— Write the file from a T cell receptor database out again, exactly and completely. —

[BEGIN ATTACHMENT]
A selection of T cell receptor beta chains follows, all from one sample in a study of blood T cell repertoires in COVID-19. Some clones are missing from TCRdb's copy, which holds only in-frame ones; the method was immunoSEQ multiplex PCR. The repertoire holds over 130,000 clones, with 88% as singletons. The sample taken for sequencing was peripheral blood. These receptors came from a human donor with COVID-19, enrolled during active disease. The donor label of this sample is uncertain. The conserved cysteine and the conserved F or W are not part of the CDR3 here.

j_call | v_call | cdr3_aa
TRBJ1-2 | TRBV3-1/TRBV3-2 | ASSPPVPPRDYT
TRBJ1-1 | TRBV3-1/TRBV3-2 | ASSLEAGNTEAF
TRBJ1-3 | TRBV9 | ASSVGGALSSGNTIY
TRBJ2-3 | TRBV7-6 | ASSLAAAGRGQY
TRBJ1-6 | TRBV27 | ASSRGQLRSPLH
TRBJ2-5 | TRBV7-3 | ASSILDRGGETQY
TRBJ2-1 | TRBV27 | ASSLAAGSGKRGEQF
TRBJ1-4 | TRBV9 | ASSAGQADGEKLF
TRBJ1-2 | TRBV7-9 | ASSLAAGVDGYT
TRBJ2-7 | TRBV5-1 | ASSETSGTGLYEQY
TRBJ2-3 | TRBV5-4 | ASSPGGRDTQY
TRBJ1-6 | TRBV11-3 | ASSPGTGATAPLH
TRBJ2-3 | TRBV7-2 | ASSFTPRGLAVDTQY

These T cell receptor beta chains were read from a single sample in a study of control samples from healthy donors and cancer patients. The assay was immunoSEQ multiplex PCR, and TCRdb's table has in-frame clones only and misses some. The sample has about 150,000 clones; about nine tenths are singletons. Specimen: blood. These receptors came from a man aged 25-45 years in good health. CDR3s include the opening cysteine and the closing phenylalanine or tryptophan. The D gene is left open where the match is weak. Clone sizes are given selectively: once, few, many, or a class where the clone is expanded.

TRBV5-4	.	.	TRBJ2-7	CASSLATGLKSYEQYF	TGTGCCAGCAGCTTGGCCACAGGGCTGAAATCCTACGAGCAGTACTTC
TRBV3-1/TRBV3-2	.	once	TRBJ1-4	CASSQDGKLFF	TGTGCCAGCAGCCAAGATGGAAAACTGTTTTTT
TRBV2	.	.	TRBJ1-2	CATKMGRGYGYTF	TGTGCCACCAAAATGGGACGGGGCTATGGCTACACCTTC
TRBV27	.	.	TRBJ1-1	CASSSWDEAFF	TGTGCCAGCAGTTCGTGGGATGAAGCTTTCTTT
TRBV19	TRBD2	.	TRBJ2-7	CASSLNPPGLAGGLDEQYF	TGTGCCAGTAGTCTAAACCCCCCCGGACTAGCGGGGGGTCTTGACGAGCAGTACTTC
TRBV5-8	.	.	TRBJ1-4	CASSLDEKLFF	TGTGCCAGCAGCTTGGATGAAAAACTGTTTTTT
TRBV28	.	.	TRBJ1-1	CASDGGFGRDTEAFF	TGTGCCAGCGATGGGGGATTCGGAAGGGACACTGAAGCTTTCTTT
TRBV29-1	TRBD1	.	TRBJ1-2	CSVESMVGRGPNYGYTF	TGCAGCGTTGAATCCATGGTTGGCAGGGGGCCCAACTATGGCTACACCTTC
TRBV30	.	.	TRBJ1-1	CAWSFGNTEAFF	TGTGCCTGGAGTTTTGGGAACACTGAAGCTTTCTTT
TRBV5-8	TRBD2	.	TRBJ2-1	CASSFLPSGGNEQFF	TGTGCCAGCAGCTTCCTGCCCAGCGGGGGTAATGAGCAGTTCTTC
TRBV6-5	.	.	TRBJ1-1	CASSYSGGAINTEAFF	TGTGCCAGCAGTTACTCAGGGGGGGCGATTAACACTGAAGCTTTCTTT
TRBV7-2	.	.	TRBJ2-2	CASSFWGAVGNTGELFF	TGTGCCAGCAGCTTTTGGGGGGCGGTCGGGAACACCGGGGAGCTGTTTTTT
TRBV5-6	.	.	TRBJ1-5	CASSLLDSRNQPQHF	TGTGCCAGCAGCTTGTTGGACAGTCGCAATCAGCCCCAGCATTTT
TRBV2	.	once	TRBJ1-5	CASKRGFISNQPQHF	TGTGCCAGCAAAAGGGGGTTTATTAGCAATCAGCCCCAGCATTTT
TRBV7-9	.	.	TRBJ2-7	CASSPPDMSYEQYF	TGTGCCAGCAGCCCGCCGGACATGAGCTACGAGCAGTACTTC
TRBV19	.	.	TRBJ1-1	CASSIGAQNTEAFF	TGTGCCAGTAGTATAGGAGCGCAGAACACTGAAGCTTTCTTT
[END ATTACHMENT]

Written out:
A selection of T cell receptor beta chains follows, all from one sample in a study of blood T cell repertoires in COVID-19. Some clones are missing from TCRdb's copy, which holds only in-frame ones; the method was immunoSEQ multiplex PCR. The repertoire holds over 130,000 clones, with 88% as singletons. The sample taken for sequencing was peripheral blood. These receptors came from a human donor with COVID-19, enrolled during active disease. The donor label of this sample is uncertain. The conserved cysteine and the conserved F or W are not part of the CDR3 here.

j_call | v_call | cdr3_aa
TRBJ1-2 | TRBV3-1/TRBV3-2 | ASSPPVPPRDYT
TRBJ1-1 | TRBV3-1/TRBV3-2 | ASSLEAGNTEAF
TRBJ1-3 | TRBV9 | ASSVGGALSSGNTIY
TRBJ2-3 | TRBV7-6 | ASSLAAAGRGQY
TRBJ1-6 | TRBV27 | ASSRGQLRSPLH
TRBJ2-5 | TRBV7-3 | ASSILDRGGETQY
TRBJ2-1 | TRBV27 | ASSLAAGSGKRGEQF
TRBJ1-4 | TRBV9 | ASSAGQADGEKLF
TRBJ1-2 | TRBV7-9 | ASSLAAGVDGYT
TRBJ2-7 | TRBV5-1 | ASSETSGTGLYEQY
TRBJ2-3 | TRBV5-4 | ASSPGGRDTQY
TRBJ1-6 | TRBV11-3 | ASSPGTGATAPLH
TRBJ2-3 | TRBV7-2 | ASSFTPRGLAVDTQY

These T cell receptor beta chains were read from a single sample in a study of control samples from healthy donors and cancer patients. The assay was immunoSEQ multiplex PCR, and TCRdb's table has in-frame clones only and misses some. The sample has about 150,000 clones; about nine tenths are singletons. Specimen: blood. These receptors came from a man aged 25-45 years in good health. CDR3s include the opening cysteine and the closing phenylalanine or tryptophan. The D gene is left open where the match is weak. Clone sizes are given selectively: once, few, many, or a class where the clone is expanded.

TRBV5-4	.	.	TRBJ2-7	CASSLATGLKSYEQYF	TGTGCCAGCAGCTTGGCCACAGGGCTGAAATCCTACGAGCAGTACTTC
TRBV3-1/TRBV3-2	.	once	TRBJ1-4	CASSQDGKLFF	TGTGCCAGCAGCCAAGATGGAAAACTGTTTTTT
TRBV2	.	.	TRBJ1-2	CATKMGRGYGYTF	TGTGCCACCAAAATGGGACGGGGCTATGGCTACACCTTC
TRBV27	.	.	TRBJ1-1	CASSSWDEAFF	TGTGCCAGCAGTTCGTGGGATGAAGCTTTCTTT
TRBV19	TRBD2	.	TRBJ2-7	CASSLNPPGLAGGLDEQYF	TGTGCCAGTAGTCTAAACCCCCCCGGACTAGCGGGGGGTCTTGACGAGCAGTACTTC
TRBV5-8	.	.	TRBJ1-4	CASSLDEKLFF	TGTGCCAGCAGCTTGGATGAAAAACTGTTTTTT
TRBV28	.	.	TRBJ1-1	CASDGGFGRDTEAFF	TGTGCCAGCGATGGGGGATTCGGAAGGGACACTGAAGCTTTCTTT
TRBV29-1	TRBD1	.	TRBJ1-2	CSVESMVGRGPNYGYTF	TGCAGCGTTGAATCCATGGTTGGCAGGGGGCCCAACTATGGCTACACCTTC
TRBV30	.	.	TRBJ1-1	CAWSFGNTEAFF	TGTGCCTGGAGTTTTGGGAACACTGAAGCTTTCTTT
TRBV5-8	TRBD2	.	TRBJ2-1	CASSFLPSGGNEQFF	TGTGCCAGCAGCTTCCTGCCCAGCGGGGGTAATGAGCAGTTCTTC
TRBV6-5	.	.	TRBJ1-1	CASSYSGGAINTEAFF	TGTGCCAGCAGTTACTCAGGGGGGGCGATTAACACTGAAGCTTTCTTT
TRBV7-2	.	.	TRBJ2-2	CASSFWGAVGNTGELFF	TGTGCCAGCAGCTTTTGGGGGGCGGTCGGGAACACCGGGGAGCTGTTTTTT
TRBV5-6	.	.	TRBJ1-5	CASSLLDSRNQPQHF	TGTGCCAGCAGCTTGTTGGACAGTCGCAATCAGCCCCAGCATTTT
TRBV2	.	once	TRBJ1-5	CASKRGFISNQPQHF	TGTGCCAGCAAAAGGGGGTTTATTAGCAATCAGCCCCAGCATTTT
TRBV7-9	.	.	TRBJ2-7	CASSPPDMSYEQYF	TGTGCCAGCAGCCCGCCGGACATGAGCTACGAGCAGTACTTC
TRBV19	.	.	TRBJ1-1	CASSIGAQNTEAFF	TGTGCCAGTAGTATAGGAGCGCAGAACACTGAAGCTTTCTTT